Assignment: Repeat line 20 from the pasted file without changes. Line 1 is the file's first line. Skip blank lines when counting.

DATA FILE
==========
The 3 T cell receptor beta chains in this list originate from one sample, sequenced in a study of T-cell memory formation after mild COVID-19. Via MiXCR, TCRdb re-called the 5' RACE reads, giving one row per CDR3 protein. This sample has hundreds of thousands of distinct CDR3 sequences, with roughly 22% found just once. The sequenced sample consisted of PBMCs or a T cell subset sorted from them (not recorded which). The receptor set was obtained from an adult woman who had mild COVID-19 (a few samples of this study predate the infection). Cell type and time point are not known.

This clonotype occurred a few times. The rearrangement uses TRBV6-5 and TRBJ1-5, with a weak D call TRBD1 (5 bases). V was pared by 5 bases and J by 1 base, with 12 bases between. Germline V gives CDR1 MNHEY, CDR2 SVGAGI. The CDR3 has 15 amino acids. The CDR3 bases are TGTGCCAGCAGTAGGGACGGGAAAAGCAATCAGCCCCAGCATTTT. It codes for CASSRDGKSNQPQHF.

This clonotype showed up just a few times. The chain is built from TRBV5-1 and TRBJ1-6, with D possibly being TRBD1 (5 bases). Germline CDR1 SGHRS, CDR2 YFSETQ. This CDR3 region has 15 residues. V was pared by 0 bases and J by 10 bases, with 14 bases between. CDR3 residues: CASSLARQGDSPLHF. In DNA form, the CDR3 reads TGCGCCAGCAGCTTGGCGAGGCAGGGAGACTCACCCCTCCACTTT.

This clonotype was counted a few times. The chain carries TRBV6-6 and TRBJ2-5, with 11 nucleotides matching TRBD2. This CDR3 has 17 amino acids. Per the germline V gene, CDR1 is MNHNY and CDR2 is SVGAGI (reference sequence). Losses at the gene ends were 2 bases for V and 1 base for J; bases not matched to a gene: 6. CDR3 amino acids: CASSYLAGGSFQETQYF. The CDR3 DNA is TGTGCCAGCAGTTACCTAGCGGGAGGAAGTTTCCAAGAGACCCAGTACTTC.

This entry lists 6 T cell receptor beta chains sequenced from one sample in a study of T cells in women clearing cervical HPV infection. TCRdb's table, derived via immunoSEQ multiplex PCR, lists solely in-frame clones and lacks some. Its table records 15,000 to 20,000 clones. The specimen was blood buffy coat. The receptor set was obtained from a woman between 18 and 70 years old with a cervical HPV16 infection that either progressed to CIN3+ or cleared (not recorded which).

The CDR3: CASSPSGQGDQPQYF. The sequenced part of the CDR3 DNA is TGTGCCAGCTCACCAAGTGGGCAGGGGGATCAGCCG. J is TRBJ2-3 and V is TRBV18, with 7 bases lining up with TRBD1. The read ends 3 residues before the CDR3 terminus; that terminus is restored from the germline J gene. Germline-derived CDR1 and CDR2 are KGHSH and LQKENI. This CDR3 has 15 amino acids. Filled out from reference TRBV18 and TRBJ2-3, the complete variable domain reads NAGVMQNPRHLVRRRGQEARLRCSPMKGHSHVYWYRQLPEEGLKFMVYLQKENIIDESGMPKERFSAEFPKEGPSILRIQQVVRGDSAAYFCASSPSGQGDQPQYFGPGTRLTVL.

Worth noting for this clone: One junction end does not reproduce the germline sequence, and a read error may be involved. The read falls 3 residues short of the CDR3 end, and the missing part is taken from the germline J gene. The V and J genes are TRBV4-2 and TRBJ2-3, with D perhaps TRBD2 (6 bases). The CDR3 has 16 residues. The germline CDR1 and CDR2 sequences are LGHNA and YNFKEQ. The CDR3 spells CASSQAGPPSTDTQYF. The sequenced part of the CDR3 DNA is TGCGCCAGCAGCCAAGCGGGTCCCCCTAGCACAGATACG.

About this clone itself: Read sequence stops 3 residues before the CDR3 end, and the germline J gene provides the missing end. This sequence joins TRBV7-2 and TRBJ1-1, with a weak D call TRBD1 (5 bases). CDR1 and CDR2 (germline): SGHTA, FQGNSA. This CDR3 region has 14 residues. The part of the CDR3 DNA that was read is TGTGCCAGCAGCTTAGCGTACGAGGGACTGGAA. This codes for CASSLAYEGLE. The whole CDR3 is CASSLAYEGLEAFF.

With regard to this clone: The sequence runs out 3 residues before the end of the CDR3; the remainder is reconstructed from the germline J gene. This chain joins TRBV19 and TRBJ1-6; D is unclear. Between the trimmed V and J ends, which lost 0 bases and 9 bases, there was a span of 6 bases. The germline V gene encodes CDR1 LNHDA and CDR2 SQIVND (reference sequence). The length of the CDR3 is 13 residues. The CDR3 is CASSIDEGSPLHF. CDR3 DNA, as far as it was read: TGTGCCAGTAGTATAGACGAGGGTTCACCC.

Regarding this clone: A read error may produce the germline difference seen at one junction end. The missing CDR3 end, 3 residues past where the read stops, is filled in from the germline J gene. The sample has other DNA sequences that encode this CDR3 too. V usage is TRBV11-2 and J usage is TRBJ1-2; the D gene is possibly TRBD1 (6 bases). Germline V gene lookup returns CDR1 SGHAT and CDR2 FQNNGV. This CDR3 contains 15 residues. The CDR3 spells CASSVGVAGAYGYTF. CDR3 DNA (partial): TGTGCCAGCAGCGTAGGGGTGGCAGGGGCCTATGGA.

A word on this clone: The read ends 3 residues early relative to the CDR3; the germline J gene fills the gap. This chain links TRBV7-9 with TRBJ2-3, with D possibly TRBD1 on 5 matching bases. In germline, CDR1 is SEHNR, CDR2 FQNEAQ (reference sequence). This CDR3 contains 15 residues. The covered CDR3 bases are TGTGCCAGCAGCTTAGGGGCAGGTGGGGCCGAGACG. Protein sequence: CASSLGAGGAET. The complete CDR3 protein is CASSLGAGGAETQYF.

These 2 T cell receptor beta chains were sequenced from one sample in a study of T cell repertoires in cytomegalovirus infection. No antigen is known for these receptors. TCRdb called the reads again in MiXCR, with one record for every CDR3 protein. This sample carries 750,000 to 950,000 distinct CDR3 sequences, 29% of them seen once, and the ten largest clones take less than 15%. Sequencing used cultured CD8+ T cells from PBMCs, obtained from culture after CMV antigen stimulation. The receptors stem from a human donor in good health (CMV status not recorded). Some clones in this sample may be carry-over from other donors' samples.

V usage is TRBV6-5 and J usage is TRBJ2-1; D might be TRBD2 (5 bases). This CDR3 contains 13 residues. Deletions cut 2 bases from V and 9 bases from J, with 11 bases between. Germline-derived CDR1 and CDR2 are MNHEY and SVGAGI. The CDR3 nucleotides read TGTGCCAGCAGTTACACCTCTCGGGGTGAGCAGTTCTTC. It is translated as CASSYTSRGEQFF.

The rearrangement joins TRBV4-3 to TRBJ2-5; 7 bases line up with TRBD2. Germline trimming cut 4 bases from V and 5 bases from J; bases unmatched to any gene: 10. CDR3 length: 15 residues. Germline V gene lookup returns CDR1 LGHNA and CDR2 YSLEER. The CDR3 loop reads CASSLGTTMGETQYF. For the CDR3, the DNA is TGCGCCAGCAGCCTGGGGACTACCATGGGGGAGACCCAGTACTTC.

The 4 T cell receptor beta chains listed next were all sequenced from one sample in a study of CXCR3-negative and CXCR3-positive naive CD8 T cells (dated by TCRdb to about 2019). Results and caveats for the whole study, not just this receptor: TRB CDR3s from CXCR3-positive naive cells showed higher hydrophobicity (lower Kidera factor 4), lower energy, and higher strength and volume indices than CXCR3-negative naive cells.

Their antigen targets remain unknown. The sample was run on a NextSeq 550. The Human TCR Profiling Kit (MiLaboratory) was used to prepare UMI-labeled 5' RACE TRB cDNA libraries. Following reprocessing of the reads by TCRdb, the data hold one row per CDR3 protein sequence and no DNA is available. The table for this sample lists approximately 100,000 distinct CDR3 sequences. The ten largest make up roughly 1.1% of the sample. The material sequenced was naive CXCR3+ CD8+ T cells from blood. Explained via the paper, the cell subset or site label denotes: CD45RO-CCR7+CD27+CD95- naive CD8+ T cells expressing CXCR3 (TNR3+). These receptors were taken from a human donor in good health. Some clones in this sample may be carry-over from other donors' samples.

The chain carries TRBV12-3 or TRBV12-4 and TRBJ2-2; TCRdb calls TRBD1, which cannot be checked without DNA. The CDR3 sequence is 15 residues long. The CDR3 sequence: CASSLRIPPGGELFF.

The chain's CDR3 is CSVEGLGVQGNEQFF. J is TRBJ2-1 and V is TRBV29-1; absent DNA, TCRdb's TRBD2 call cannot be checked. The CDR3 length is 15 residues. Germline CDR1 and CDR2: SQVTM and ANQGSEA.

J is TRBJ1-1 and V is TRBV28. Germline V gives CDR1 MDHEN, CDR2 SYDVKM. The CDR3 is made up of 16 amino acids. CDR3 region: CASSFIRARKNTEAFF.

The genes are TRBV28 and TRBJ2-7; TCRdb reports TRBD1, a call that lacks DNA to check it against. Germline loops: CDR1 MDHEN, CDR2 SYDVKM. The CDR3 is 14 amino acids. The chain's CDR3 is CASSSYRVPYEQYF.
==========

The genes are TRBV28 and TRBJ2-7; TCRdb reports TRBD1, a call that lacks DNA to check it against. Germline loops: CDR1 MDHEN, CDR2 SYDVKM. The CDR3 is 14 amino acids. The chain's CDR3 is CASSSYRVPYEQYF.